Rather than outright swap carrots for celery pieces overnight, throw in four or five chopped bits of celery next time you pack some baby carrots in her lunch box.

    This subtle addition of a new flavor will be less intimidating to her and less of a shock to her palate.

    Do this another five or six times. The results might surprise you!


    You Ask, I Answer: Soy

    I eat a good amount of soy every day. What is your opinion on the studies that claim soy is anything but healthy?

    — Gretchen Trimm

    Greensborough, NC

    The soy debate has been going on for a while, and it only appears to be intensifying.

    Whereas many people appear to focus on whether soy is inherently good or bad, I think a more helpful way of looking at this issue is to consider how we are eating our soy.

    For instance, let’s take potatoes. I could easily make the case that potatoes are unhealthy if I base my research on people who only eat them as French fries, chips, or mashed potatoes loaded with butter and bacon bits.

    A similar thing is happening with soy.

    The studies showing the benefits of including soy in one’s diet referred to nutritious variations of it, whether it’s tossing actual soybeans into a salad, eating tempeh, or having steamed or grilled tofu.

    Unfortunately, once soy became popular in the United States, it was used to make soy chips, soy pretzels, and soy ice cream. In other words, soy became overshadowed by sodium, high fructose corn syrup, and a variety of food additives and unhealthy ingredients.

    Remember that the closer your food is to nature, the higher its vitamin, mineral, and antioxidant component.

    If someone’s only source of soy is unhealthy foods (i.e.: McDonald’s hamburgers and hamburger buns contain soy by-products), their nutrition status would clearly not benefit.

    Just like a plain baked potato is a better source of fiber, vitamin C, and potassium than a potato-ish concoction in a can of Pringles, minimally processed versions of soy offer health benefits not found in a convenience snack made out of soydust.

    I would not suggest anyone stop eating soy or consider it a harmful addition to their diet. If anything, products like edamame and tempeh are a great source of fiber, healthy fats, and protein.

    However, I also think it is wrong to view soy — or any other food — as miraculous or healthy if consumed in extremely high amounts.


    All-Star of the Day: Tempeh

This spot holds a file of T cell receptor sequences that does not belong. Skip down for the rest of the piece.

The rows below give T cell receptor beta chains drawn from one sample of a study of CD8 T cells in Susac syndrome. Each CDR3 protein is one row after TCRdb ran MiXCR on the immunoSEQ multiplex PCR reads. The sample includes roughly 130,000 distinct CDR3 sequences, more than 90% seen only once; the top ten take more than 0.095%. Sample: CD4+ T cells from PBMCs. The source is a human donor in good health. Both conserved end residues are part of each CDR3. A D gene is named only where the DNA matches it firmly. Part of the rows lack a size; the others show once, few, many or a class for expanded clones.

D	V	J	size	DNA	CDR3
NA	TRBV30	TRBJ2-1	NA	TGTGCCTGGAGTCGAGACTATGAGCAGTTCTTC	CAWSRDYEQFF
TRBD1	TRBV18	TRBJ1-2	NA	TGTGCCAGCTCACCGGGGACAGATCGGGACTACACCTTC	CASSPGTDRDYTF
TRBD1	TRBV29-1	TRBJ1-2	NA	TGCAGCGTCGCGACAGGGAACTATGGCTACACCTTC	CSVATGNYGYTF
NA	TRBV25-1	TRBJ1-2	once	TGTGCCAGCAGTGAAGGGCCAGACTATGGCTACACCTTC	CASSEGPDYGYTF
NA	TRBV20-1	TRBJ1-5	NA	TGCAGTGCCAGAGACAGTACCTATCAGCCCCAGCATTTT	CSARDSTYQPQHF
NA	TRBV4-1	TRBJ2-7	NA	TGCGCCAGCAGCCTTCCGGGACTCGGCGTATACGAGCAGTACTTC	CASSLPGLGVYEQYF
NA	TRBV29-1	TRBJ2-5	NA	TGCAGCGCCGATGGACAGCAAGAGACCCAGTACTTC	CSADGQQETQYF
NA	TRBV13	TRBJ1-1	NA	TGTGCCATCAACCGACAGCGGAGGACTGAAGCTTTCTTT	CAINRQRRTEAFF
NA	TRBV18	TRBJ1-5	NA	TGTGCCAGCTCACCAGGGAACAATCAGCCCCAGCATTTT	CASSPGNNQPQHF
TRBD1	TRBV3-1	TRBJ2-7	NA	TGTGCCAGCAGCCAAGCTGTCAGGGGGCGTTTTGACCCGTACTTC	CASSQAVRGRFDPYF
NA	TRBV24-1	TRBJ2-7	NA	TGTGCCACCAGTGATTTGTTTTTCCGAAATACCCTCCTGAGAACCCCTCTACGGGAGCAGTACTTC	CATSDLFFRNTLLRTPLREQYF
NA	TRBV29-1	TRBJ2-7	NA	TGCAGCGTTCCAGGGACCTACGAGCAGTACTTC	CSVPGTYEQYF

“Oh wow, this is good!” is the typical reaction of my non-vegetarian friends once I ask them to try tempeh.

    Despite being familiar with meat alternatives, I myself didn’t try tempeh until a few months ago. I was instantly hooked. I loved the nutty flavor and texture, and its nutritional profile even more.

    Tempeh has been an Indonesian staple for approximately 2,000 years that is finally starting to make its way into mainstream US culture. In fact, many commercial supermarkets across the country offer it alongside their tofu and faux meats in the produce department.

    Its partly so nutritious because it is a whole food which undergoes very little processing, meaning its health properties remain intact.

    To make it, soybeans are cooked and then fermented with a special agent. The fermented product is then incubated until a patty or thin cake is formed. Raw tempeh looks moldy, but it is 100% safe to eat.

    There are many ways to prepare it. My favorite is to cut it into small strips, which I then sautee, and put in a salad. It also makes for an excellent stir-fry ingredient.

    Just how good is tempeh, you ask? Half a cup provides:

    • 210 calories
    • 19 grams of protein (a little less than half a chicken breast)
    • 7 grams of fiber (the equivalent of two medium apples)
    • 550 milligrams of blood-pressure stabilizing potassium (slightly more than a medium banana).

    That half cup also contains 30% of the recommended amount of riboflavin, a B-vitamin that, among many other tasks, oversees our liver’s detoxifying process.

    Tempeh also delivers all of soy’s isoflavones (plant derived compounds) in one tasty package.

    Since so many of soy’s health benefits are targeted to women, let me throw this tidbit out to my male readership. One of soy’s isoflavones, genisten, has been shown to lower our risk of colon cancer (for best results, it is recommended to consume 12 ounces of whole soy products a week).

    Genisten is so powerful that not only does it prevent the spread of malignant cells, studies also suggest it interferes in such a way that it sets off their own self-destruction!

    Curious for a taste? Lightlife offers several varieties of tempeh — including my favorite, with added flaxseed (another all-star I will discuss soon), that offers 11 grams of fiber and 20 grams of protein per serving.

    Lightlife also sells “fakin’ bacon” tempeh strips that are a perfect addition to a lazy Sunday brunch.